When second choice isn’t the worst choice

Mark Perryman

I live in Lewes, East Sussex, since ’97 a Tory/Lib-Dem marginal; there’s never been a Labour MP for the constituency, ever: the party mostly comes a distant third, with the Greens even further back.

I’m an active member of the local Labour Party here, a Corbynist, I edited the book Corbynism from Below. I’m not a personality cult-follower but I broadly support a politics, and leader who for the past six weeks Jo Swinson has been loudly declaring would be as bad for Britain as Boris Johnson. Weirdly, despite that, locally the Lib Dems are desperately pitching for my, and other Labour supporters’, tactical votes.

For the duration of the campaign, with the full support of Lewes Labour Party, I’ve been organising local members to go to the Sussex target seats we can win: Hastings, Crawley and East Worthing. We call these ‘tactical campaigning charabancs’: carload after carload travelling to canvass in winnable seats rather than in our home town where we can only lose. In the cars there are those who support tactical voting and those who most certainly don’t. But the journeys aren’t rancorous; rather we’re all just happy to be doing something practical to secure a Labour victory in these vital marginals.

Meanwhile, back in Lewes there are Labour members, including some from the charabancs, throwing everything into an energetic campaign behind our excellent candidate Kate Chappell. Kate has been the undisputed star of the hustings, there have been canvassing teams out and about, made up of those who’d never consider voting anything but Labour, the media work has been to an unprecedented standard, I’ve helped out with an expanding social media presence.

There is a strong and credible case for all this effort.  To build a local base, a platform to make local council gains – there’s not been a Labour Lewes town councillor for the best part of thirty years – and an argument that Labour voters have a right to vote Labour.  Not forgetting that the Labour tactical votes that delivered a Liberal Democrat MP, the well-liked Norman Baker, saw him in 2010 enter a coalition with the Tories.

On the list of top 20 Lib Dem target seats Lewes is number ten. Of the 20 targets, 13 are Tory held; in most, though not all, Labour comes a similarly distant third to us in Lewes – seats like Richmond Park, Cheltenham and Winchester. North of the border it’s a similar situation with the SNP: of their top 30 target seats 11 are Tory held, and in most both Labour and Lib Dems are way back – seats like Gordon, Angus, Moray.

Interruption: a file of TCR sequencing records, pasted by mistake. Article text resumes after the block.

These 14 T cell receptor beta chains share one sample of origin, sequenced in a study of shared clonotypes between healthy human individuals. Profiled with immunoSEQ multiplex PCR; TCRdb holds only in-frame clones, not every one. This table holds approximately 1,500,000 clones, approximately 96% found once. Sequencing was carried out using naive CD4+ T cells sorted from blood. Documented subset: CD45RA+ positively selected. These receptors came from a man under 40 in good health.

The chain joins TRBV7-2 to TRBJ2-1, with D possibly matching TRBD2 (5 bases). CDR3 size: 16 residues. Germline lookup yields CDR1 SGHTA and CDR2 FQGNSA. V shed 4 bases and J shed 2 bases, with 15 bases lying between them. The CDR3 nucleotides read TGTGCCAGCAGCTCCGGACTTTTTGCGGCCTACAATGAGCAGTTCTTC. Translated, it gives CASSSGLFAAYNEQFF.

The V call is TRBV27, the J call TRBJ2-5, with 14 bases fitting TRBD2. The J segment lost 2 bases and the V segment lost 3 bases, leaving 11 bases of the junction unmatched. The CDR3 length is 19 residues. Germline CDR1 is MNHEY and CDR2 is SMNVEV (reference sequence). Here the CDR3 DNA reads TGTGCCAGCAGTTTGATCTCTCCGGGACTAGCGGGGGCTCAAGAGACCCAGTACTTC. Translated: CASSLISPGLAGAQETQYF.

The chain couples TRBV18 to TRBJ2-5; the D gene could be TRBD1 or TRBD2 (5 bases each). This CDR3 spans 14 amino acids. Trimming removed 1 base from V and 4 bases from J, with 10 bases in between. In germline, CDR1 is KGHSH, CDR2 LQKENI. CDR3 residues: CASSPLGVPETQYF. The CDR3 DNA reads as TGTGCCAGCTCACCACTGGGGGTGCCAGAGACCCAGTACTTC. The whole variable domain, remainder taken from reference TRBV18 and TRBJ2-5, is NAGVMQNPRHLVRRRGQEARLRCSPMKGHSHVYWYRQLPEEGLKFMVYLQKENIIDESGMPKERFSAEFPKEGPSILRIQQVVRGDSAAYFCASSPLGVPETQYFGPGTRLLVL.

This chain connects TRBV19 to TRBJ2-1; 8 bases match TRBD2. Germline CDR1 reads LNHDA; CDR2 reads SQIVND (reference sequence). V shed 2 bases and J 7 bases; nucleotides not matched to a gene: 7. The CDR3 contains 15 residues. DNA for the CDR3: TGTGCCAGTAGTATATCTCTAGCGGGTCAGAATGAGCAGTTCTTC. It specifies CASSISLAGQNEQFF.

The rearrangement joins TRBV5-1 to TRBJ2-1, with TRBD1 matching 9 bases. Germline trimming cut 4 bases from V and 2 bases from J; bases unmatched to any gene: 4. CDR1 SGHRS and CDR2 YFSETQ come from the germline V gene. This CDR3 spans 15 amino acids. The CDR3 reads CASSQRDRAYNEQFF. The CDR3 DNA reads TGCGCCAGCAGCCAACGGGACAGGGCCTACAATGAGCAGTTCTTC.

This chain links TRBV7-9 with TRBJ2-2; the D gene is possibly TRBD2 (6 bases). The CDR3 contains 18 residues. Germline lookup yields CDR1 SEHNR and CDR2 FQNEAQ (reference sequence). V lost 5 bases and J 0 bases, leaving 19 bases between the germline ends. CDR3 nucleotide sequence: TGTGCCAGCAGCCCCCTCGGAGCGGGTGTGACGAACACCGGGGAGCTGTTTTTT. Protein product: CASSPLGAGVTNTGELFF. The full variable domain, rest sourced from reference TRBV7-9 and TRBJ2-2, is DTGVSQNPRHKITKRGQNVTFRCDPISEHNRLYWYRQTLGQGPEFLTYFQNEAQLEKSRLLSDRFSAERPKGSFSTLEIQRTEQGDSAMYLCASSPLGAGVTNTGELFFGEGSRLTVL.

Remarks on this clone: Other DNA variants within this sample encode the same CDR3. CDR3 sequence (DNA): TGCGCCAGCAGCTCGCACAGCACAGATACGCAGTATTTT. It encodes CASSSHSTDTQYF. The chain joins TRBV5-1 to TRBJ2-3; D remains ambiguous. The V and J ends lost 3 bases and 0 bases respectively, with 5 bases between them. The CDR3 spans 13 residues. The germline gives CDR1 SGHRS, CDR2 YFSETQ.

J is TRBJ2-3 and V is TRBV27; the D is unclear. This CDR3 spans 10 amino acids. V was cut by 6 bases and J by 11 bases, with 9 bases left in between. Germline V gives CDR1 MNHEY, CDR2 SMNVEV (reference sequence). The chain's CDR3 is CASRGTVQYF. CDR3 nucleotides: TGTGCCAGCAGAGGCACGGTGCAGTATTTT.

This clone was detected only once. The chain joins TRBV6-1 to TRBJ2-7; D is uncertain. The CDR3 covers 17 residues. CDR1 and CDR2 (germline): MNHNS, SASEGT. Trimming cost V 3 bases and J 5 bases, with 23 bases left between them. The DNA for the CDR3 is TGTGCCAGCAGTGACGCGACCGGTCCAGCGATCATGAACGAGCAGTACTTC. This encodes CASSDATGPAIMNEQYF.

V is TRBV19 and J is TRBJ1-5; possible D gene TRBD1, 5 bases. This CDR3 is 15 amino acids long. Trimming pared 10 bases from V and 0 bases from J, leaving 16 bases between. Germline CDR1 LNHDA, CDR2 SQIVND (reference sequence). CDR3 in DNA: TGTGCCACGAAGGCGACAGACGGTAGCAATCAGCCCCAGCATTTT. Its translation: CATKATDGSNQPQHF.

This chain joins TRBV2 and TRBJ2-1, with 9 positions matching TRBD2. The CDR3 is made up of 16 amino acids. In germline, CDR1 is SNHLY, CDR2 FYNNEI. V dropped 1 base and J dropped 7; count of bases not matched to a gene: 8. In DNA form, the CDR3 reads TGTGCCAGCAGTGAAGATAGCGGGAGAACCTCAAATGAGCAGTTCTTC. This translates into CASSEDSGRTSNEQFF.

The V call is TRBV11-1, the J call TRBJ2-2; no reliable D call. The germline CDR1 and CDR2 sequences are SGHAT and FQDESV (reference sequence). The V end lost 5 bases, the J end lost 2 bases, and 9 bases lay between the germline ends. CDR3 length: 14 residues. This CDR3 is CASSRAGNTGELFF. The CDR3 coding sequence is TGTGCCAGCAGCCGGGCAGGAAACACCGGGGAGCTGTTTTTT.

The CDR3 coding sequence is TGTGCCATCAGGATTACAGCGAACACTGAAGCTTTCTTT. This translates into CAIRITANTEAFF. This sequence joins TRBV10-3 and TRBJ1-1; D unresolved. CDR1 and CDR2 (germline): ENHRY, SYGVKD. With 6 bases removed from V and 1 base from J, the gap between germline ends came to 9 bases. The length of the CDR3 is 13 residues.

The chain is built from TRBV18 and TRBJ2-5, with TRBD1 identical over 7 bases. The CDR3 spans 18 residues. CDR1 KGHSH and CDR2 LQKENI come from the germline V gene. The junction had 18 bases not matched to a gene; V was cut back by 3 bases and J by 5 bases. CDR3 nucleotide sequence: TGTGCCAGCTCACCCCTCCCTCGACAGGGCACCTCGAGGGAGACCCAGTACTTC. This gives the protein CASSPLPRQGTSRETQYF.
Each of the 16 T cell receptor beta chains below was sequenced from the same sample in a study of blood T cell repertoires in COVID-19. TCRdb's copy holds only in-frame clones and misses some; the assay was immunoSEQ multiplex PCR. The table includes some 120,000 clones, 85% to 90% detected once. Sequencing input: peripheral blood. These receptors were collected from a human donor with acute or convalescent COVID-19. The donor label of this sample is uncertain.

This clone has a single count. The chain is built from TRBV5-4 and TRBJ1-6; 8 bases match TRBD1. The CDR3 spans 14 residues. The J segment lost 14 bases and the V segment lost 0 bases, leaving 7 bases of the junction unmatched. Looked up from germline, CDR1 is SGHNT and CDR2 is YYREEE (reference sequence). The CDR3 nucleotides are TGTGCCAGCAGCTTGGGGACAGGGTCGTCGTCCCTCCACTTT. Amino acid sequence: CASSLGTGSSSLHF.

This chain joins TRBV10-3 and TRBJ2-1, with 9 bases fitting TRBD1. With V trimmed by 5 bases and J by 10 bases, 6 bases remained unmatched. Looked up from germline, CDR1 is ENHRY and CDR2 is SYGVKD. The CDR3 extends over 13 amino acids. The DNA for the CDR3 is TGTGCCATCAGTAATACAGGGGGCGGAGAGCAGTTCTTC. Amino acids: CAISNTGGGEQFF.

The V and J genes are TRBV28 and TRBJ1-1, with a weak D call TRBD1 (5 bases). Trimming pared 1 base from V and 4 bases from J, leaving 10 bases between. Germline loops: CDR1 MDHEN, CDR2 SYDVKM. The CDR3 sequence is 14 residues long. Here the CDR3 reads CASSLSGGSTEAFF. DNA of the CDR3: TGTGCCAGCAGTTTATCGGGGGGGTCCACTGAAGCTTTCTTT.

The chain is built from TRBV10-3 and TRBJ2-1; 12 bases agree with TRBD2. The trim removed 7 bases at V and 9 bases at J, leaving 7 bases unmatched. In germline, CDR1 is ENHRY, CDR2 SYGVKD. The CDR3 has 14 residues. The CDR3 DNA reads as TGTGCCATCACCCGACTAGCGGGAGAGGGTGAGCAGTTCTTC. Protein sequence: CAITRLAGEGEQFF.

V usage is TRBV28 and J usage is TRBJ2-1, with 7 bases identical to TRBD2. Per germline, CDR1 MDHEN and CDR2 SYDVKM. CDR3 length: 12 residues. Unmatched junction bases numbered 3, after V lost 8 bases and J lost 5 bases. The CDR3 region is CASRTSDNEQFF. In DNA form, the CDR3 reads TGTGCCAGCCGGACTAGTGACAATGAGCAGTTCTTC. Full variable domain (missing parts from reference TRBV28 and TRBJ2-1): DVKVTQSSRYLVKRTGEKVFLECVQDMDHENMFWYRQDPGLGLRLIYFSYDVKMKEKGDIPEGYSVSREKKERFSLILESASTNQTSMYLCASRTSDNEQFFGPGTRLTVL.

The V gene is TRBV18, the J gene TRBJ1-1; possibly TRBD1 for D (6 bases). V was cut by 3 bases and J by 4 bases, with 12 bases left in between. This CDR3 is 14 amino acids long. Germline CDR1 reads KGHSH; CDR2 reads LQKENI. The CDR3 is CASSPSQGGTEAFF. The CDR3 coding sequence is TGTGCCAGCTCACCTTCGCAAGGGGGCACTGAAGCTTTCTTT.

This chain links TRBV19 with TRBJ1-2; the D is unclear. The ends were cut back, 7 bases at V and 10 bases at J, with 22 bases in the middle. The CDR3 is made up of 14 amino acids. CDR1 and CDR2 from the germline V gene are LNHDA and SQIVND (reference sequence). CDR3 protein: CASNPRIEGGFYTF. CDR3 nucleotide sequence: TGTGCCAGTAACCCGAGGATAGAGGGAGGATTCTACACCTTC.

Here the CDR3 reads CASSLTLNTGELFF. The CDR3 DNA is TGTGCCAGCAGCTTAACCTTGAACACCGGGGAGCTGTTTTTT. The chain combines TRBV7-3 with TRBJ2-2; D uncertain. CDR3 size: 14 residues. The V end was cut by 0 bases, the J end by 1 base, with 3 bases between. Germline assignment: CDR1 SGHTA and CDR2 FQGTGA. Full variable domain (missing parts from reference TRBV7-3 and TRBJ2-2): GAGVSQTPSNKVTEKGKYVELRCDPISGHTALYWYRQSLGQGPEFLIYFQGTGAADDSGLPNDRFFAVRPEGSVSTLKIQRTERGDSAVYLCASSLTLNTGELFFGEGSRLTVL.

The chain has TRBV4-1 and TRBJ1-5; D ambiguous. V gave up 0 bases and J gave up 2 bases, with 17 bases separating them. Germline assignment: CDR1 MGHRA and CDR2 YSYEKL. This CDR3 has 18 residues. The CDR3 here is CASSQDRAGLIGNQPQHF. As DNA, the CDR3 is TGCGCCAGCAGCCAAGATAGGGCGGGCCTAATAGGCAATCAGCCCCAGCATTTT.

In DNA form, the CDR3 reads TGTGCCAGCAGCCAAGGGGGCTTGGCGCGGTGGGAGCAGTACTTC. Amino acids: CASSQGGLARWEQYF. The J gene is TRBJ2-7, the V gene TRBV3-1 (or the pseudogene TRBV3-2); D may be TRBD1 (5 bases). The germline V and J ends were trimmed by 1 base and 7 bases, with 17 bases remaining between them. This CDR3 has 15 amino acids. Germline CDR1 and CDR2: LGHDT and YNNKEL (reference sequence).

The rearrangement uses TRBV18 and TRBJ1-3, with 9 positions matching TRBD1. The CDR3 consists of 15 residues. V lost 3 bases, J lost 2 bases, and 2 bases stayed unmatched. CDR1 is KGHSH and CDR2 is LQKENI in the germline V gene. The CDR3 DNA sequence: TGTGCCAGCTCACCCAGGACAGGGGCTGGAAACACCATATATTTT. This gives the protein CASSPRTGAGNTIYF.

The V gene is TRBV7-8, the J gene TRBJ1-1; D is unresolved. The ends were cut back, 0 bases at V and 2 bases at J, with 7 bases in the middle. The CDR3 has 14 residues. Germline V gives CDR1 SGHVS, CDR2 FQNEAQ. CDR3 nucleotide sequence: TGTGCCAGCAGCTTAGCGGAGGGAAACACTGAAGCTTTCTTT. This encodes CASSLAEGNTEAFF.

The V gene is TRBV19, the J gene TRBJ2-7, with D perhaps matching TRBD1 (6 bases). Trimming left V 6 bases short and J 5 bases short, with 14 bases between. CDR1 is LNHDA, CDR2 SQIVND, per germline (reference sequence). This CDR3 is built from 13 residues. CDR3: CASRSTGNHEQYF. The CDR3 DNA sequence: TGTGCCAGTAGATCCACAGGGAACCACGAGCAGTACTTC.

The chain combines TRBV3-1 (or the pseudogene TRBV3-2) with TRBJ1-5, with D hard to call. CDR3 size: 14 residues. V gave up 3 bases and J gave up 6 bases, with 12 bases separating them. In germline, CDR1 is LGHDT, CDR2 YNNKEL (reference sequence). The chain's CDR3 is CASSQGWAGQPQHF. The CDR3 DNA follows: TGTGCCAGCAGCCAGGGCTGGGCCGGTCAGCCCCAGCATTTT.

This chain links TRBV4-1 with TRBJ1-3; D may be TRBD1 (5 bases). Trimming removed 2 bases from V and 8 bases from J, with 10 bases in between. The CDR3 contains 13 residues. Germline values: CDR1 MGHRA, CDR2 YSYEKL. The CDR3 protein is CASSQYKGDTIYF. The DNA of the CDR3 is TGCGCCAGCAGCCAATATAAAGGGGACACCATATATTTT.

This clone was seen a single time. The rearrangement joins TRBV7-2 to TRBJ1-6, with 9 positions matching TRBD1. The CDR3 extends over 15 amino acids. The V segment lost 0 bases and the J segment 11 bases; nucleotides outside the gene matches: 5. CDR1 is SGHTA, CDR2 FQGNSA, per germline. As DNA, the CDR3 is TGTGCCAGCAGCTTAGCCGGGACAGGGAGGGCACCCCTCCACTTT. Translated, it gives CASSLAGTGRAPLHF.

So when it comes down to it Labour members and supporters in places like Lewes tomorrow face a choice. The same goes for Lib Dems and Greens in the far larger number of Tory/Labour marginals, and all three parties in Scotland’s Tory/SNP marginals.

We can put a cross against our first choice because it’s more important to keep our party’s flag flying – a decent third place, there’s always next time, and it will help us in the next round of local elections. Or we put it against our second choice to stop one more Tory MP being returned.

It’s taken me a while to decide but I now know which is the choice I’ll make and when our local Tory MP, Maria Caulfield, loses her seat, however we voted – first or second choice – there’s not a single Labour member or supporter here who won’t be celebrating, despite the fact it will be a Lib Dem replacing her. 

In most places, to stop Johnson getting his majority means Labour winning, or saving seats. In a small number, twenty at most, it means Lib Dem MPs being elected.  While in Scotland, it means unionist Labour voting for the civic-nationalist SNP.

I’ve chosen my words carefully. To endorse another party, which I haven’t, triggers the feared rule of ‘auto-expulsion’. A party that takes months, years even to deal with cases of antisemitism (for the record, in my view yes there is a problem, like there is in wider British society, but to claim Labour is institutionally antisemitic or that a Labour government would pose an ‘existential threat’  to the Jewish community is way off beam) or even longer to deal with cases where MPs are suspended over sexual harassment allegations, can automatically expel members, within 24 hours, for publicly supporting tactical voting. Instead any discussion has to be in hushed conversations, not in front of the public. And local parties are barred by rule from even debating the possibility of not standing a candidate in these handful of seats either. As for Proportional Representation as part of a wider programme of electoral reform  which would make voting for both first and then second choice candidates possible – this is a glaring omission in an otherwise excellent Labour Manifesto.  On all three fronts, Corbynism hasn’t done enough, not nearly enough to transform Labourism’s conservative political culture. But for now ‘Corbynism from Below’ will have to wait.   

Instead it’s all about tomorrow, polling day.  Early morning I’ll make a choice voting in Lewes, then throughout the day I’ll be in Hastings and Crawley with our charabancs getting the vote out where only Labour can win. The choice will be the same wherever. One less Tory MP means one more off  the majority Johnson needs. Conscience clear.

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